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OK, the hard question first: Mike, with this album you have taken on the name 'The Alarm' again. What lead that decision?

"It's not a hard question really. It was inevitable. It was inevitable when in 1991, I was asked by Pauline and Michelle to run the Alarm fan club. Inevitable when... I then wrote (personally) to every remaining member of the Alarm fan club. It was inevitable when the first phone call from Graham Brazier came into the office and the first question was about The Alarm. Inevitable when I played 'Unsafe Building' and 'One Step Closer To Home' at Bath Moles in 1992. Inevitable at The Gathering One in December 1992 when we played 'Spirit Of '76 and Steve Varty asked about starting an 'internet' chat forum for Alarm fans. When we started started with Steve Fulton. When we started The Twenty First Century Recording Company and released 'Acoustic Works 1981-1991'. Inevitable when EMI released 'The Best Of The Alarm & Mike Peters'. Inevitable when Eddie Macdonald came to The Gathering Five and we worked together on Flesh & Blood'. When Twist came to the Fleadh Festival in San Jose, California and we performed 'We Are The Light'. When I went to the Kerry Bar in New Orleans to see Dave Sharp and then to Manchester Band On The Wall and joined him and his band on stage for 'Rockin In The Freeworld'. When everywhere I travelled around the world be it Rome, New York, Mexico City, London, Paris or wherever and despite the fact that I had a contract to the contrary I would still be billed as 'Mike Peters of The Alarm'. When almost every fan I know has to describe me as ""you know the guy from The Alarm"". It was inevitable when I started 'The Alarm Record Collectors Club' and secured the involvement of all original members. It was inevitable when Eddie Macdonald joined us for the Big Country Tour in 1999 and suggested we should keep it all going and call ourselves The Alarm A.D. When Dave Sharp came on stage with us at The Band On The Wall and effectively gave the whole thing his blessing. It was inevitable when I negotiated the re-release of all original Alarm albums and personally recorded and dedicated a song for every single Alarm fan. When I hosted Alarm 2000 Day in Wales and performed every single Alarm song in one long twelve hour sequence. It was inevitable when on the twentieth anniversary of The Alarm's first gig I took all the fans on buses to The Victoria Hotel in Prestatyn and performed 'Shout To the Devil' the first song ever played live by the band using the original guitar I had written and performed the song on 20 years earlier. It was inevitable that eleven years after I had been forced to leave the thing I loved most and Eddie, Dave and Nigel had never carried on without me as planned, that the legacy of the name of The Alarm would come back to me, whether I liked it or not. It was inevitable because after all these years and despite all that has happened for richer or for poorer, for better or for worse, in sickness and in health, The Alarm still burns in me."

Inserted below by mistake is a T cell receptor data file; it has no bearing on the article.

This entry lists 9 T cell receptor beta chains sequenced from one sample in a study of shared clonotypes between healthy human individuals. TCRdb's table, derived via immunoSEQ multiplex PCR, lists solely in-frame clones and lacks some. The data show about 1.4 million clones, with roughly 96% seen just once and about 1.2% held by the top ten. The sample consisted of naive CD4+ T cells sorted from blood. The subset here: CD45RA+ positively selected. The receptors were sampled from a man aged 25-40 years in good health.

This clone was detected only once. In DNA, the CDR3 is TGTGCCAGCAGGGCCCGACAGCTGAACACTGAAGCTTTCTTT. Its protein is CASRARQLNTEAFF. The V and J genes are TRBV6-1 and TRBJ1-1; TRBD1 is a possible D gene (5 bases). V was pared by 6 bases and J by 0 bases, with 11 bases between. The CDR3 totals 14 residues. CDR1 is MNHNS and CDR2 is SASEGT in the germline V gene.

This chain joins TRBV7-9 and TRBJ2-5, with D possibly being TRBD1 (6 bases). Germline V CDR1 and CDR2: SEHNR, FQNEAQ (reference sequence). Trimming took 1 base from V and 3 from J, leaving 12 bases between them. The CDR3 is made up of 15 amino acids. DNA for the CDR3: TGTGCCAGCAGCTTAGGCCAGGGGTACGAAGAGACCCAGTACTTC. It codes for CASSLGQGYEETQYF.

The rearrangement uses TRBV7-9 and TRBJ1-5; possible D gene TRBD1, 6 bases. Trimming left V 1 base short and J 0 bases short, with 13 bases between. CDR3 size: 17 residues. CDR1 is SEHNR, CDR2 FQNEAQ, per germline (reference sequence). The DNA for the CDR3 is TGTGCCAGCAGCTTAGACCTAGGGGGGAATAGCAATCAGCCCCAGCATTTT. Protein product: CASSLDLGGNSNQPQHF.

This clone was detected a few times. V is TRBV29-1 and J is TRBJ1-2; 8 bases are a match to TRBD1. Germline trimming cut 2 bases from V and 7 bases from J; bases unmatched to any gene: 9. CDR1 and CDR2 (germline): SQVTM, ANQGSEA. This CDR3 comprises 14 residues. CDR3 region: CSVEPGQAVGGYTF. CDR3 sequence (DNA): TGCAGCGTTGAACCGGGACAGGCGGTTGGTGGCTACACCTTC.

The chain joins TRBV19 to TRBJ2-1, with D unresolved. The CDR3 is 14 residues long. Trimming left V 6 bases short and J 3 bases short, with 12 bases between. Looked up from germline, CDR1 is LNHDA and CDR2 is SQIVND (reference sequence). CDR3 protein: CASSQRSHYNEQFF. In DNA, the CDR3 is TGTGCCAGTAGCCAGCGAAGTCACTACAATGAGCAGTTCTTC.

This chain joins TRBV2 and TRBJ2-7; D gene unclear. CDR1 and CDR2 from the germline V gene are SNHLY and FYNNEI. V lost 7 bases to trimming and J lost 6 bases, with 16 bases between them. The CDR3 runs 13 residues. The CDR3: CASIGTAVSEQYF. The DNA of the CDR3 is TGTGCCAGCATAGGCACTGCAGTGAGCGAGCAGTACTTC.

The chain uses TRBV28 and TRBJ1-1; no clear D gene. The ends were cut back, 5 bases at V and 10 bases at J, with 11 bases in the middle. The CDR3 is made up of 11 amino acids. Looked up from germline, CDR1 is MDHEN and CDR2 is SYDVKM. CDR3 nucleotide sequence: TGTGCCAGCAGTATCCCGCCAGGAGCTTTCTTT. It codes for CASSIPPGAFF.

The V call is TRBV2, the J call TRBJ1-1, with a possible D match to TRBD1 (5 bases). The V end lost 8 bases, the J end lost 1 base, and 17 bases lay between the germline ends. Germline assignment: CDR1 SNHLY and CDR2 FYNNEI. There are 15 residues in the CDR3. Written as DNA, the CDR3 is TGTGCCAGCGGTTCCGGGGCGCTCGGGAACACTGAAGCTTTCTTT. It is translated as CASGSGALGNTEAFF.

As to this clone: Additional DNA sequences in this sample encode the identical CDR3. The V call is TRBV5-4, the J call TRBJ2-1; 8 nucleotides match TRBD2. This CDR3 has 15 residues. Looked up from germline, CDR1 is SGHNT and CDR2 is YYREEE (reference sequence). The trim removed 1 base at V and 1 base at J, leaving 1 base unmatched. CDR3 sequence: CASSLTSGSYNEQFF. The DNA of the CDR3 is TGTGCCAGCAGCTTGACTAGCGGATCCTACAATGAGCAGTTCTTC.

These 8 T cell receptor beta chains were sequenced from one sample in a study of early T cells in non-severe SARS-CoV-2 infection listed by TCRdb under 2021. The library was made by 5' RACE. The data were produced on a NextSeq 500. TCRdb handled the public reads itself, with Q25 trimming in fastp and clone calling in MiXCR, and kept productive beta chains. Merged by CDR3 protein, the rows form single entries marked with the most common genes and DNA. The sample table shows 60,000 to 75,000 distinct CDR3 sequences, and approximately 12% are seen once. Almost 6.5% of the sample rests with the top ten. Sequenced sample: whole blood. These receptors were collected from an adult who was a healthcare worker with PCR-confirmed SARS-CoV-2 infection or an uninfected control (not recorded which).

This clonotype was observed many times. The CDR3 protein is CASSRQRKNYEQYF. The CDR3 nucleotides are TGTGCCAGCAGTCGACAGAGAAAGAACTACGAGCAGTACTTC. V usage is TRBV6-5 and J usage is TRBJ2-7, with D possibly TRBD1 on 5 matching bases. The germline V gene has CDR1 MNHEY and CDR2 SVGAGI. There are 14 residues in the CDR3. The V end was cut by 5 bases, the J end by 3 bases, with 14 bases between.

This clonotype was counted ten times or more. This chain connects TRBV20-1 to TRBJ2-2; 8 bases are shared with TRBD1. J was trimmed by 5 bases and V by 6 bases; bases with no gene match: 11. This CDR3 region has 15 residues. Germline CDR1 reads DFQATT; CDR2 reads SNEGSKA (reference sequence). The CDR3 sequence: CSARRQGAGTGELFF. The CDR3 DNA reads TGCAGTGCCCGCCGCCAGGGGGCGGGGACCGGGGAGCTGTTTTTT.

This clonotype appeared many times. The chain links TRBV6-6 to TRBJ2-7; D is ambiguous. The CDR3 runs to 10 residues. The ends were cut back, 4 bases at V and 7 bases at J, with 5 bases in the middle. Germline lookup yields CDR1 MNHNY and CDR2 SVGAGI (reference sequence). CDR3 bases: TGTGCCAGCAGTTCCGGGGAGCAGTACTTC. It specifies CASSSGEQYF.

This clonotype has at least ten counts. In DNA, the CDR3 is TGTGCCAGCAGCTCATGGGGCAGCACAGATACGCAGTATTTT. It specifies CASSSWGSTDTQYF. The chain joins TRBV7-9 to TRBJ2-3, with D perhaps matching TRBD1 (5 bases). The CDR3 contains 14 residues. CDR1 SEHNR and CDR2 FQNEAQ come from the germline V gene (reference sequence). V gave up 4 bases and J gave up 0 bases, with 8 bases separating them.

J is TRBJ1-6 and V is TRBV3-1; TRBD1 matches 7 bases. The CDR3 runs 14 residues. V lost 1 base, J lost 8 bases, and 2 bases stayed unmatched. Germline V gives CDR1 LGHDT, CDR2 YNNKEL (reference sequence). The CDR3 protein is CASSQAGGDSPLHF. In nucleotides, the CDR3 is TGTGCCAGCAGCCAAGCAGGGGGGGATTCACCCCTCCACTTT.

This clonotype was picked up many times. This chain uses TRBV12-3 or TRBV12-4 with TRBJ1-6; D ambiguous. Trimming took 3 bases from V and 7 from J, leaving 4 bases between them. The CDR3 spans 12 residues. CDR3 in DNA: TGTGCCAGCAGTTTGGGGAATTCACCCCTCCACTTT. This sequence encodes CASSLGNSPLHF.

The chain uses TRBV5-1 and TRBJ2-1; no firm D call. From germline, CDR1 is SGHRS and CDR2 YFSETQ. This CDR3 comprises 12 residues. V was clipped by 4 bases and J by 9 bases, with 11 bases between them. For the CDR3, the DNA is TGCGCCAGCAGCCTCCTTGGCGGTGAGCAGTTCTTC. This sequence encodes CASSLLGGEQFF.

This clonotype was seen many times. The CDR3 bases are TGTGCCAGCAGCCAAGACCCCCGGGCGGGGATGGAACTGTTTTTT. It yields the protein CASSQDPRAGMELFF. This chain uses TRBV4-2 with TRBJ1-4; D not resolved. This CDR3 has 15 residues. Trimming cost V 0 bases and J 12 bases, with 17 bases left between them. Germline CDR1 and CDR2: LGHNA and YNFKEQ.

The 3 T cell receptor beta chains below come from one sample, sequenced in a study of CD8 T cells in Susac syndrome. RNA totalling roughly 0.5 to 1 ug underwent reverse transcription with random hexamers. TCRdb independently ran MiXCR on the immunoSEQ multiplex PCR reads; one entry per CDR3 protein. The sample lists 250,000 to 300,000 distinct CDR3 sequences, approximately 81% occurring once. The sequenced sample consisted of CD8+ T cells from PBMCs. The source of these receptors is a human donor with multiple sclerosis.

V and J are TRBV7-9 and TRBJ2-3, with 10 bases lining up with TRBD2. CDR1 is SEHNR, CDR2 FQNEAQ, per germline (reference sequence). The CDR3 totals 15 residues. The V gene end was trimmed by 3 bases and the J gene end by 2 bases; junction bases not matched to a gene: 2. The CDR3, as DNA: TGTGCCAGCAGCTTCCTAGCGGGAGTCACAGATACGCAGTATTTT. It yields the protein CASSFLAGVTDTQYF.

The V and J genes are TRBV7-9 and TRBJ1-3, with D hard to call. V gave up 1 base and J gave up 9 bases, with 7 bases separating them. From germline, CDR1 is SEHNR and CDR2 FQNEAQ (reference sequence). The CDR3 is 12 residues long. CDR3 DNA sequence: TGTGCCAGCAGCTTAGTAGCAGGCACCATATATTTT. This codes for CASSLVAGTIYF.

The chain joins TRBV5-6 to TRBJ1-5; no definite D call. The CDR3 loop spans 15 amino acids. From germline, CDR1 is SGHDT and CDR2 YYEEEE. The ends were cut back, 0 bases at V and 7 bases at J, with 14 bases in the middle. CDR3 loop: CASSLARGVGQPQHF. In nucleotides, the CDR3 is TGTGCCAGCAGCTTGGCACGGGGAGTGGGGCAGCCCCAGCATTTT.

Since all of the singles and the upcoming album will be under the name 'The Alarm' will you still have a 'solo' career as such? If so, what direction might it take?

I think that over the last ten years or so I have chosen a creative path that has helped to redefine the way music is made in the modern era. Lots of bands and artists have tried copying the ways that I work. I think it's fairly obvious by now that most of the projects I am involved in are based around my songwriting. Throughout the eighties, I think most people viewed me as a singer not a songwriter despite the fact that it was my name on 99% of the songs that were performed by The Alarm. I think I have managed to prove a few things along the way and although I am very aware that you cannot go back to the past I do want to take it forward with me and by working as The Alarm, Mike Peters, Coloursound, Dead Men Walking or whatever title I choose to record, write or perform under I can make and foster connections with all the songs I have written.